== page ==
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Monday, 5 March, 2001, 19:28 GMT
Analysis: Free Russian press?
Vladimir Putin listens intently to reporters' questions
Vladimir Putin listens intently to reporters' questions
By Russian Affairs analyst Stephen Dalziel

Vladimir Putin has been Russian president for about a year, there has been relative stability in the economy, no disputes between president and parliament and Mr Putin has enjoyed a high public opinion rating.

But a question which is constantly raised in Mr Putin's Russia is, how independent is the media?

When Mikhail Gorbachev, as leader of the Soviet Union, launched his policy of glasnost, or openness, it marked the end of the media censorship which was such an important part of the one-party communist system.

Former President Gorbachev launched the openness policy
Former President Gorbachev launched the openness policy
Certainly, the opening up of the system, and the removal of the fear on which so much of it was based, were to prove crucial elements in the eventual collapse of the USSR.

When hardline communist elements tried to turn the clock back and re-establish strict centralised rule in August 1991, the ease with which the attempt was foiled was hailed as a victory for democracy.

The genie of free speech, it was declared, could not be put back in the bottle.

Media freedom

Ten years later, the genie is kicking and screaming, but its feet are already back in the bottle.

And there is no guarantee that the whole concept of a free media in Russia might not be shut up once again.

The foundations for this were laid during the Yeltsin years. In the immediate post-Soviet period, Russia enjoyed freedom of the media such as it had never known.

True, some interpreted freedom to mean a total lack of responsibility. Libels and slanders were regularly committed as some journalists used the new liberty to settle old scores.

But then a new censor took over - money.

'Election bias'

By the mid-1990s, most of the media was in the grip of a few powerful businessmen - oligarchs - who used their outlets to ensure that the public was fed a new, controlled diet of information.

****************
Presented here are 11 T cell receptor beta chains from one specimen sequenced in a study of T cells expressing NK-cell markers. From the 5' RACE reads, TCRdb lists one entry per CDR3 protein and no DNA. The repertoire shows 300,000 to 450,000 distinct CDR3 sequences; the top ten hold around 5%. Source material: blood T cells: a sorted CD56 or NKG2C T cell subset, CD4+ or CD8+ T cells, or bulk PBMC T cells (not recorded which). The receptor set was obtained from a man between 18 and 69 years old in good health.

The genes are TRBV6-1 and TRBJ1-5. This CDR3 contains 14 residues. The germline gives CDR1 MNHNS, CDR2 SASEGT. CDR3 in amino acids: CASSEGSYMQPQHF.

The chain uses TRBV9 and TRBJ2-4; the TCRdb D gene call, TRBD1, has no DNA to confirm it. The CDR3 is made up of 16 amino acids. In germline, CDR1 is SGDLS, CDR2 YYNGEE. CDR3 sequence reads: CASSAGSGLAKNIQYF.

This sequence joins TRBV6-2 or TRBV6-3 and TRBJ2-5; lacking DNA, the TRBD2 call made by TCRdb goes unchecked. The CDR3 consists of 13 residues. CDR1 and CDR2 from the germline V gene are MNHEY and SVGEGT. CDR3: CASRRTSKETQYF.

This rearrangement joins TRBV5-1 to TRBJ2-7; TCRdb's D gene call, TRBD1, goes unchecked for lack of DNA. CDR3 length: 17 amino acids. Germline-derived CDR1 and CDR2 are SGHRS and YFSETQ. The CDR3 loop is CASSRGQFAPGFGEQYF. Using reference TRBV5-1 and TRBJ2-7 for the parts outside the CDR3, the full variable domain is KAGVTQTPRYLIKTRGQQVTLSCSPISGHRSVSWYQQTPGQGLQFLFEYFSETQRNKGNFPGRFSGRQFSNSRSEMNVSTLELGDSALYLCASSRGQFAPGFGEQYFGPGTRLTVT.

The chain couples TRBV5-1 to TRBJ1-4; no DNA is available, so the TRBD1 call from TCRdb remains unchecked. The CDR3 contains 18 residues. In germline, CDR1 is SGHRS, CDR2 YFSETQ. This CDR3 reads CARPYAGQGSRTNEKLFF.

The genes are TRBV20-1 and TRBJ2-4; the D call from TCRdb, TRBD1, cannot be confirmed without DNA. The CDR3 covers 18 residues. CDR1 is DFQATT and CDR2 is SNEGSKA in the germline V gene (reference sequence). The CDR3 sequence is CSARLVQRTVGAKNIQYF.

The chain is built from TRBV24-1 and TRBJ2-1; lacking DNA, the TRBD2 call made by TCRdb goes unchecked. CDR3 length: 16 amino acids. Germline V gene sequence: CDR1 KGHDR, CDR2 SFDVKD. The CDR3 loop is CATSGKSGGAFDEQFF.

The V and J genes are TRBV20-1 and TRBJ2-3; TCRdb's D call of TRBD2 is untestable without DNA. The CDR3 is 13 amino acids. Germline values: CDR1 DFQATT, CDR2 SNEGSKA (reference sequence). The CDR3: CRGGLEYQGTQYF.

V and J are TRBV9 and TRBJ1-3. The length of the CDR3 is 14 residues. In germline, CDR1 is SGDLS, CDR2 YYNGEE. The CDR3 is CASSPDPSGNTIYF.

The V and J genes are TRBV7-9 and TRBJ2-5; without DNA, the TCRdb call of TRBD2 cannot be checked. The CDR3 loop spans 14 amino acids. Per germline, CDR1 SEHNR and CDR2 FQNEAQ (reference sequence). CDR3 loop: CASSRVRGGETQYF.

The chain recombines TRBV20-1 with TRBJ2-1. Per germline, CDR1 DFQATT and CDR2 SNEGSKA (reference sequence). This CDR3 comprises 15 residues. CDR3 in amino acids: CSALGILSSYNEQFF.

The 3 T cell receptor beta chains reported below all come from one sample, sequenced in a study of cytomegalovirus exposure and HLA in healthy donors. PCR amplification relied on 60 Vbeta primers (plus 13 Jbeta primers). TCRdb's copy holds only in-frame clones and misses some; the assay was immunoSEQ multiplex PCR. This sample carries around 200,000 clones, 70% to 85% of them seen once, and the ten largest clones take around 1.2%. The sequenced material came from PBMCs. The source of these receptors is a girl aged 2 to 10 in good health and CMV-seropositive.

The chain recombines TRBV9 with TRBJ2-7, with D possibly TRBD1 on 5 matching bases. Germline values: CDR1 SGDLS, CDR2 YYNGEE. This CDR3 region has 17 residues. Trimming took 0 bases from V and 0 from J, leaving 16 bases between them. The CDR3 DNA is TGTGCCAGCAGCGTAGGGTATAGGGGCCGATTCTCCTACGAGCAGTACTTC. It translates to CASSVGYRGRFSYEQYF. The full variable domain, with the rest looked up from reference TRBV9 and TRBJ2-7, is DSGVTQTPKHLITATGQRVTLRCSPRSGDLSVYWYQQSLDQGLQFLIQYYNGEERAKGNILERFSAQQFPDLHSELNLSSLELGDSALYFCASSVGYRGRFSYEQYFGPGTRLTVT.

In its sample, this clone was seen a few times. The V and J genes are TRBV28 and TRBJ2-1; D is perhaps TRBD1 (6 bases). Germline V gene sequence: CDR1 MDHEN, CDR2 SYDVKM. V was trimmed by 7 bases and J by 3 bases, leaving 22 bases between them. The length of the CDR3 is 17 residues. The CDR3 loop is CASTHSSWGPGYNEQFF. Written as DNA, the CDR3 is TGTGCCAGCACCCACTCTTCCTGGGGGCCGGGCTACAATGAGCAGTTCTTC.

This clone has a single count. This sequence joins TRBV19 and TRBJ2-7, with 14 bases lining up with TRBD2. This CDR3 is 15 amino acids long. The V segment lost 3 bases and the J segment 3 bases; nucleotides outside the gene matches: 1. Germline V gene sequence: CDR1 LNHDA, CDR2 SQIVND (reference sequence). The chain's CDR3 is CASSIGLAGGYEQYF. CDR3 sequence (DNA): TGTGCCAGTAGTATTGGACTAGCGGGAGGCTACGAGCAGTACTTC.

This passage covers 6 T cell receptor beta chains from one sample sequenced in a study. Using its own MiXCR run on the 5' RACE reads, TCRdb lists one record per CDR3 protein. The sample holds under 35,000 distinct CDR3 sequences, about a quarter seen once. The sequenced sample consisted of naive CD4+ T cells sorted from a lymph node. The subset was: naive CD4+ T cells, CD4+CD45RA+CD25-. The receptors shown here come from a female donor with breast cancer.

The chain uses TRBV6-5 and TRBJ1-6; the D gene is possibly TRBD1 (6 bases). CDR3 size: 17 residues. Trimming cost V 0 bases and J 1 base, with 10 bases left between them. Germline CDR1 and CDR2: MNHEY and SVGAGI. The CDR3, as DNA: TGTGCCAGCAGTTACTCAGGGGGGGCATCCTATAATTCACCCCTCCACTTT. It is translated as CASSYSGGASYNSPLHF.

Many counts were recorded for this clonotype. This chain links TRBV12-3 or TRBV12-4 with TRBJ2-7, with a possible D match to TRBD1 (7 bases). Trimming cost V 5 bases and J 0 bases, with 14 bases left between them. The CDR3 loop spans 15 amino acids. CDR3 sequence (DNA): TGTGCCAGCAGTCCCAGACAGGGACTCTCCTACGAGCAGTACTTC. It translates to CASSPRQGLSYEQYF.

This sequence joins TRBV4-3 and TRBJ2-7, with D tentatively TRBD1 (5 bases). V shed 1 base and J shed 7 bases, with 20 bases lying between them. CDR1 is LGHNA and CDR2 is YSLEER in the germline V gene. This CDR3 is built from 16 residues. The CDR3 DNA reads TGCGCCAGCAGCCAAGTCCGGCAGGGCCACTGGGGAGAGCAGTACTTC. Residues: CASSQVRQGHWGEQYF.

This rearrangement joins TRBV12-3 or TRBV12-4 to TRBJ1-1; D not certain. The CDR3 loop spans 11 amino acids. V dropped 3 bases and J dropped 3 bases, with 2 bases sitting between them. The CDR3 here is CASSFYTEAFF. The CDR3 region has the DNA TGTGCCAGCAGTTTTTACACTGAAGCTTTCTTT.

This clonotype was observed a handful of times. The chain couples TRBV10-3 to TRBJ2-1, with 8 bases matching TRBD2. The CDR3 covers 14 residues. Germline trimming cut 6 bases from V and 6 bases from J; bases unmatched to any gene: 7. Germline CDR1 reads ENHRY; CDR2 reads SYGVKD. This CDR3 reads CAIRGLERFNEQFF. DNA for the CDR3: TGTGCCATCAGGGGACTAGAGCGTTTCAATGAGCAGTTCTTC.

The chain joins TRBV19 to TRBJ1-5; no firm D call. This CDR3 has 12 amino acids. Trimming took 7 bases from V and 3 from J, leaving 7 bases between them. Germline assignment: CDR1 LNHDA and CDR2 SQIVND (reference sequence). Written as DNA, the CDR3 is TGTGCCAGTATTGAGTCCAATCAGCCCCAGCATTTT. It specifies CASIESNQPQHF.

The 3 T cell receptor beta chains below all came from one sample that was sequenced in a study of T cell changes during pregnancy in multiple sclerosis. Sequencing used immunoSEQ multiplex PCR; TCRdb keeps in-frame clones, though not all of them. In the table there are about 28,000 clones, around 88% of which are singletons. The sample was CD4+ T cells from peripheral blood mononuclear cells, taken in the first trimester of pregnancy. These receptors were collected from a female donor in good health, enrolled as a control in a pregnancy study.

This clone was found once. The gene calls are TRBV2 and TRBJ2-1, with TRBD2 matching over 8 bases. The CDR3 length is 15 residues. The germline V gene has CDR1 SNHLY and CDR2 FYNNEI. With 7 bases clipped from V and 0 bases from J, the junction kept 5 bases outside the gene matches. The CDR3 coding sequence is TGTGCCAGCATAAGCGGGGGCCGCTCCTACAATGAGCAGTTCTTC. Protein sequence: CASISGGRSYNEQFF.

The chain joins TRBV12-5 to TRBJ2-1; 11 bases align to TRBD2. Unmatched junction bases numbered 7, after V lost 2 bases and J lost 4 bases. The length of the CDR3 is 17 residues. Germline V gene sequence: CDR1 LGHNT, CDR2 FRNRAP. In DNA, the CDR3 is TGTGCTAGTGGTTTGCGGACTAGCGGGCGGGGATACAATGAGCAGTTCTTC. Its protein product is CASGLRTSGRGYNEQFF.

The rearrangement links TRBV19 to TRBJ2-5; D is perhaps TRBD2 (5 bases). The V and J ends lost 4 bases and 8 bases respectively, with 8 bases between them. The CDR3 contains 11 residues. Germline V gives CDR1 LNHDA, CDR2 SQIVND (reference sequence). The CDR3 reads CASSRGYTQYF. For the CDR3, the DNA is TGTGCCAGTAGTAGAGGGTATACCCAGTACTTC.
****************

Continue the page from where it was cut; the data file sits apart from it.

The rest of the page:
The bias shown towards the incumbent President Boris Yeltsin in the election campaign in the summer of 1996 was - from the point of view of journalistic objectivity - disgraceful.

Because the media was effectively controlled by a handful of businessmen, it has been much easier for Mr Putin to rein it in.

State outlets, such as the ORT television channel, have enough editors and journalists who cut their teeth in Soviet times to know what is expected of them by the state now.

The self-censor which was inside every Soviet journalist never went away. And the non-state media had become so dominated by bosses such as the head of Media-Most, Vladimir Gusinsky, that they, too, were never fully independent.

Vladimir Gusinsky:
Vladimir Gusinsky: Awaiting extradition decision
Media-Most - and, in particular, its flagship television station, NTV - have been at the centre of what many regard as the beginning of the suppression of the media under Mr Putin.

The Russian president has said a number of times that he is in favour of a free press, and that the problems which Media-Most is experiencing are due to legal, not political matters.

Its premises, and those of businesses closely associated with it, have been raided 30 times since Mr Putin became president in March last year.

Legal wrangles

Mr Gusinsky was arrested briefly last June, and released after three days. But then, after he failed to show up in Moscow for questioning in November, he was arrested in Spain where he is currently under house arrest awaiting the outcome of an extradition request by the Russian prosecutor-general.

Whether or not Mr Putin is behind attempts to bring Media-Most under state control, if that is the result of its current legal wrangles, it would lead to the restriction of NTV's freedom.

Given the way in which NTV has criticised Mr Putin and some of his actions, that would undoubtedly be something of a relief for the president.

A year into his presidency, it is difficult escape the conclusion that the fact that the Russian media is operating in a more restricted atmosphere is not giving Mr Putin many sleepless nights.

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See also:

16 Jun 00 | Europe
Gusinsky: Thorn in Putin's side
28 Mar 00 | Business
Russia's new oligarchs
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